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Title: Hard-Real-Time Multithreading: A Combined Microarchitectural and Scheduling Approach.
Authors: El-Haj Mahmoud, Ali Ahmad
Advisors: Alexander G. Dean, Committee Member
Eric Rotenberg, Committee Chair
Thomas M. Conte, Committee Member
Frank Mueller, Committee Member
Keywords: hard-real-time scheduling
reconfigurable architecture
real-time processor architecture
worst-case execution time (WCET)
simultaneous multithreading
memory wall
Issue Date: 4-May-2006
Degree: PhD
Discipline: Computer Engineering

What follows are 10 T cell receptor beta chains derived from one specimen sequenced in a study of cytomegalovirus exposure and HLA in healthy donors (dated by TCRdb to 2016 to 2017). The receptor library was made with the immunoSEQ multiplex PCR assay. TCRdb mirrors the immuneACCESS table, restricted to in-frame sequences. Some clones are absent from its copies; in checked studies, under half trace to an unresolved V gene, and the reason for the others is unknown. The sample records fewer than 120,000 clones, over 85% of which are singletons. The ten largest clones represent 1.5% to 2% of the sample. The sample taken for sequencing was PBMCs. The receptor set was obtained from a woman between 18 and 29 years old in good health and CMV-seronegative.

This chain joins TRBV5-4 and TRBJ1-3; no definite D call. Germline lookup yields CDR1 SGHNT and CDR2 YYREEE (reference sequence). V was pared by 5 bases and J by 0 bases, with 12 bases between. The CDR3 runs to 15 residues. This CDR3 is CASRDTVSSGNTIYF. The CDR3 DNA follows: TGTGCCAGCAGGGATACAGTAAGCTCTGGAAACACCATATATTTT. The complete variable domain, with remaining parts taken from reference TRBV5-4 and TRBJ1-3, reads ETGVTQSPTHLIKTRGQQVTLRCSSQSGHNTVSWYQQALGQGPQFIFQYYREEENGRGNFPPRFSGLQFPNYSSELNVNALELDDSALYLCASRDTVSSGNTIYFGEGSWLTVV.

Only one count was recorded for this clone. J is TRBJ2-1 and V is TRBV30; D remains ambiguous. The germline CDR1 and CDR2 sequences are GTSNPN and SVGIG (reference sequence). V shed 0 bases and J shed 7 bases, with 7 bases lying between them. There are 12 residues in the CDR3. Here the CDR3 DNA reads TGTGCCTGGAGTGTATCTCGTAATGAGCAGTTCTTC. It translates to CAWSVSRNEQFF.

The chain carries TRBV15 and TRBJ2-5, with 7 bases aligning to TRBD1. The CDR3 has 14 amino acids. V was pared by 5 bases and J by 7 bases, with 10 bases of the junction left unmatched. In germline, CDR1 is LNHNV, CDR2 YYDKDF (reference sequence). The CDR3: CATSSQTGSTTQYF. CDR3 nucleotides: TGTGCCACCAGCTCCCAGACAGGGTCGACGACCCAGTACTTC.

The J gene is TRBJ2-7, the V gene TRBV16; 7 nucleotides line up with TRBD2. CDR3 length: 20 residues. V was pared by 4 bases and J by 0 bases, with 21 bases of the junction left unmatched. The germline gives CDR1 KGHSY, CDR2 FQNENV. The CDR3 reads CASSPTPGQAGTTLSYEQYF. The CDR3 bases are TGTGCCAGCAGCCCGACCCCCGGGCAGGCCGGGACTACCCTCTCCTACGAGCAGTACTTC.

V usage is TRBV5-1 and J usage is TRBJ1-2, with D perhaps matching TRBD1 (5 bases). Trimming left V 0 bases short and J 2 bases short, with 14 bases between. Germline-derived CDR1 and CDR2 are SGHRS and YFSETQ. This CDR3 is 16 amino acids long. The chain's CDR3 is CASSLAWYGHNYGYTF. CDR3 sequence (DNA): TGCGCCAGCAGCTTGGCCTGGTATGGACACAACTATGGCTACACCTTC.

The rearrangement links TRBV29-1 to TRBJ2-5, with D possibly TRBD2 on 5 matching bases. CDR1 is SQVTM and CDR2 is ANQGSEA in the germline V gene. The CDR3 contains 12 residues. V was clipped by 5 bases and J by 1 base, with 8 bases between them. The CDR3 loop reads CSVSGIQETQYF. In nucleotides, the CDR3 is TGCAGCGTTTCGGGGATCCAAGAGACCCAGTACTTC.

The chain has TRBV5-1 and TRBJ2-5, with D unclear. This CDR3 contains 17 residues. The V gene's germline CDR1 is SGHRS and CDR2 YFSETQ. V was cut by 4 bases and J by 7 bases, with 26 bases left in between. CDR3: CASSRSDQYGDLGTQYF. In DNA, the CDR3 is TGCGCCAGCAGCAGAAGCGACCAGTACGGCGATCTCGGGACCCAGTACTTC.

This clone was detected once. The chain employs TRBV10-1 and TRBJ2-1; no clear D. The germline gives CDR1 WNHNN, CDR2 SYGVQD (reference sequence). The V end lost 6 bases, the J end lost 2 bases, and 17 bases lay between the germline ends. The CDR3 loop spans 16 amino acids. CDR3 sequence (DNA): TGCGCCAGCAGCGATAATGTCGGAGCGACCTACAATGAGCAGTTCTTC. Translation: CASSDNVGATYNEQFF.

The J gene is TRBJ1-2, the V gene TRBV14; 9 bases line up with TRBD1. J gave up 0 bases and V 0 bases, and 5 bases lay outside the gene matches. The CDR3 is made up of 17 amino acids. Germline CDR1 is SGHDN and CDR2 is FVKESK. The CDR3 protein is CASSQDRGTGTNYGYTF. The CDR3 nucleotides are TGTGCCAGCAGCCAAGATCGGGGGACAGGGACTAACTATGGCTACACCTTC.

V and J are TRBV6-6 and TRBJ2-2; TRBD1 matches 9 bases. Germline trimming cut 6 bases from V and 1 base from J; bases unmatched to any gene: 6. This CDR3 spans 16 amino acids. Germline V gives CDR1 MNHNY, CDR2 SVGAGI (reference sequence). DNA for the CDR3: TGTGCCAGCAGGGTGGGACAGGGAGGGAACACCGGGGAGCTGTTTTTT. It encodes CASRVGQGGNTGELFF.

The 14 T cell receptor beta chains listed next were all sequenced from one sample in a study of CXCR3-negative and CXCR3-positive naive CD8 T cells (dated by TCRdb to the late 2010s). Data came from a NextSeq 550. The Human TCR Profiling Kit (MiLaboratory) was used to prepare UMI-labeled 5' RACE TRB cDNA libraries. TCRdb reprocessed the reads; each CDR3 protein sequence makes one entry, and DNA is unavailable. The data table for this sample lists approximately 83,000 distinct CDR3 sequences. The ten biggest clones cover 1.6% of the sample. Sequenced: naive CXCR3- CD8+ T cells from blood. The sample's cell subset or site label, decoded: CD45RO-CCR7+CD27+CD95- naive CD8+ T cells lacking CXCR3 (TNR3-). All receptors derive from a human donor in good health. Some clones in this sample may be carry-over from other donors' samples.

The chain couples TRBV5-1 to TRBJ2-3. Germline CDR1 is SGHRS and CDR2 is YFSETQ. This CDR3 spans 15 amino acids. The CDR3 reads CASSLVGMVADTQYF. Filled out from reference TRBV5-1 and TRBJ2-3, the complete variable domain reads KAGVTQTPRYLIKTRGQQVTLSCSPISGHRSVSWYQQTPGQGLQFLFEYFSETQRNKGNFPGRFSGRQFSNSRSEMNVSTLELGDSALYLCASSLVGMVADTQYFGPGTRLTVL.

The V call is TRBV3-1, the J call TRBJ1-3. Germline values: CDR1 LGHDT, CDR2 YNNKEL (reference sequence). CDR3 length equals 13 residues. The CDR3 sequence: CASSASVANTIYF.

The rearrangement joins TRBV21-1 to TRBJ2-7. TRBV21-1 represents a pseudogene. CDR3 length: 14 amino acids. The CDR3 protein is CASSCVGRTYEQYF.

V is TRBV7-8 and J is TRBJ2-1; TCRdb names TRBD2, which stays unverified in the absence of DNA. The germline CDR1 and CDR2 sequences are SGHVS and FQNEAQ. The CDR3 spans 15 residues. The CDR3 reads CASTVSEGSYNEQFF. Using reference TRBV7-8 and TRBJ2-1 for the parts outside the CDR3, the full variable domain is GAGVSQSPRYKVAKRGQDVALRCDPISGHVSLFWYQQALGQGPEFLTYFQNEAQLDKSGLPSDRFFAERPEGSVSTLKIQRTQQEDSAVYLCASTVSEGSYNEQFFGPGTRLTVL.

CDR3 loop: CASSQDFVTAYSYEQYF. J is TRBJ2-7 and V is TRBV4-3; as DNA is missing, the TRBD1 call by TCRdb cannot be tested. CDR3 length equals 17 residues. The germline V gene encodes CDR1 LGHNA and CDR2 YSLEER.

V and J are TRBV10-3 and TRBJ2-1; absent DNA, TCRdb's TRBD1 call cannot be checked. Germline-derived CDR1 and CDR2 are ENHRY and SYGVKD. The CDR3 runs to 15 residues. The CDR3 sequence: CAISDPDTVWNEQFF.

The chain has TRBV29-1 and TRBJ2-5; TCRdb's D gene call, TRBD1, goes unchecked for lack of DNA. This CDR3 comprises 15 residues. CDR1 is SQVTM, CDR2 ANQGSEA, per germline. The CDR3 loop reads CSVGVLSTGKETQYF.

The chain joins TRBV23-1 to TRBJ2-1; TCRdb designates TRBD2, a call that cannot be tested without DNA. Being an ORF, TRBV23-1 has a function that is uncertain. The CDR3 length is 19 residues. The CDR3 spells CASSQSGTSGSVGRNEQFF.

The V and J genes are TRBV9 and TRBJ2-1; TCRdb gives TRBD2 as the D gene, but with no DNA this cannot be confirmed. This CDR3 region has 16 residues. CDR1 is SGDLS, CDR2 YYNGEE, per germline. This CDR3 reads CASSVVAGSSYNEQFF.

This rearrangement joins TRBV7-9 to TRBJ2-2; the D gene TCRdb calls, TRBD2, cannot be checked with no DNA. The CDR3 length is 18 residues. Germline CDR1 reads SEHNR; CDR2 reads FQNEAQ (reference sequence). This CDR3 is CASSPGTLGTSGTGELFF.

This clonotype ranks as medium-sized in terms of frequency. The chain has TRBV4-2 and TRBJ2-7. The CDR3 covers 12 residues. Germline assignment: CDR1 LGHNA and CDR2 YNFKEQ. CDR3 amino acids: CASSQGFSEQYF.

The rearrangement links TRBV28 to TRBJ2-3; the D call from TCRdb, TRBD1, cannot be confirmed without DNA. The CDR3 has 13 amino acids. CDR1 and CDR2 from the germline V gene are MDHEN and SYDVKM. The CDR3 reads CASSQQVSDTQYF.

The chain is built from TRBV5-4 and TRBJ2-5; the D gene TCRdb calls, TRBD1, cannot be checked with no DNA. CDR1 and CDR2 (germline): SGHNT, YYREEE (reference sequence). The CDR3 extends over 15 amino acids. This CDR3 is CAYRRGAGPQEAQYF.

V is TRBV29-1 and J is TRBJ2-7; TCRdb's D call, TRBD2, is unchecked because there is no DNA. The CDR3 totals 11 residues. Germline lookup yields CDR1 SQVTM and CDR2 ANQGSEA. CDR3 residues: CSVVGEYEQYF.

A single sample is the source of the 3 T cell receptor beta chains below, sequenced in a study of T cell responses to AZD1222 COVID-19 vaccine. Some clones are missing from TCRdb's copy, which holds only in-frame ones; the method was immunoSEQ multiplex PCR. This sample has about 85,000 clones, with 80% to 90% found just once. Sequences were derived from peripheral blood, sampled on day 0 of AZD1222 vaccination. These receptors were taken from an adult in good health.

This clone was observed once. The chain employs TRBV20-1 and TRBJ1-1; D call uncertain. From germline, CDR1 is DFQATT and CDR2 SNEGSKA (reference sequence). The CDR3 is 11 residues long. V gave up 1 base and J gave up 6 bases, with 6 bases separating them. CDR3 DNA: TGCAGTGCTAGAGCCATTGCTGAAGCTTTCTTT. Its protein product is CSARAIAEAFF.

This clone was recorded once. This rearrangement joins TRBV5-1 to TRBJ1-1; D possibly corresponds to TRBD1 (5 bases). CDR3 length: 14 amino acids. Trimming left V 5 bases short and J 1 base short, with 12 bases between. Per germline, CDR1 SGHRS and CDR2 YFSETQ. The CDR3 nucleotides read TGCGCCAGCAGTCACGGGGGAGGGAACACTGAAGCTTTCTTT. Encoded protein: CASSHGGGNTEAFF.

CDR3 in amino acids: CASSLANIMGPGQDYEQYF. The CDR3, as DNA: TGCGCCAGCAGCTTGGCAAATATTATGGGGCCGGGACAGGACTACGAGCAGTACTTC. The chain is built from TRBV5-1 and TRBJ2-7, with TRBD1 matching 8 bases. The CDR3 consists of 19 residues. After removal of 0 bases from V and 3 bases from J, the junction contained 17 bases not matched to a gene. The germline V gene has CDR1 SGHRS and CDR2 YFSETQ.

Abstract: Simultaneous Multithreading (SMT) enables fine-grain resource sharing of a single superscalar processor among multiple tasks, improving cost-performance. However, SMT cannot be safely exploited in hard-real-time systems. These systems require analytical frameworks for making worst-case performance guarantees. SMT violates simplifying assumptions for deriving worst-case execution times (WCET) of tasks. Classic real-time theory uses single-task WCET analysis, where a task is assumed to have access to dedicated processor resources, hence, its WCET can be derived independent of its task-set context. This is not true for SMT, where tasks interfere due to resource sharing. Modeling interference requires whole task-set WCET analysis, but this approach is futile since co-scheduled tasks vary and compete for resources arbitrarily. Thus, formally proving real-time guarantees for SMT is intractable. This dissertation proposes flexible interference-free multithreading. Interference-free partitioning guarantees that the performance of a single task is not affected by its workload context (hence, preserving single-task WCET analysis), while flexible resource sharing emulates fine-grain resource sharing of SMT to achieve similar cost-performance efficiency. The Real-time Virtual Multiprocessor (RVMP) paradigm virtualizes a single superscalar processor into multiple interference-free different-sized virtual processors. This provides a flexible spatial dimension. In the time dimension, the number and sizes of virtual processors can be rapidly reconfigured. A simple real-time scheduling approach concentrates scheduling within a small time interval (the 'round'), producing a simple repeating space/time schedule that orchestrates virtualization. Worst-case schedulability experiments show that more task-sets are provably schedulable on RVMP than on conventional rigid multiprocessors with equal aggregate resources, and the advantage only intensifies with more demanding task-sets. Run-time experiments show RVMP's statically-controlled coarser-grain resource sharing is as effective as unsafe SMT, and provides a real-time formalism that SMT does not currently provide. RVMP's round-based scheduling enables other optimizations for safely improving performance even more. A framework is developed on top of RVMP to safely, tractably, and tightly bound overlap between computation and memory accesses of different tasks to improve worst-case performance. This framework captures the throughput gain of dynamic switch-on-event multithreading, but in a way that is compatible with hard-real-time formalism.
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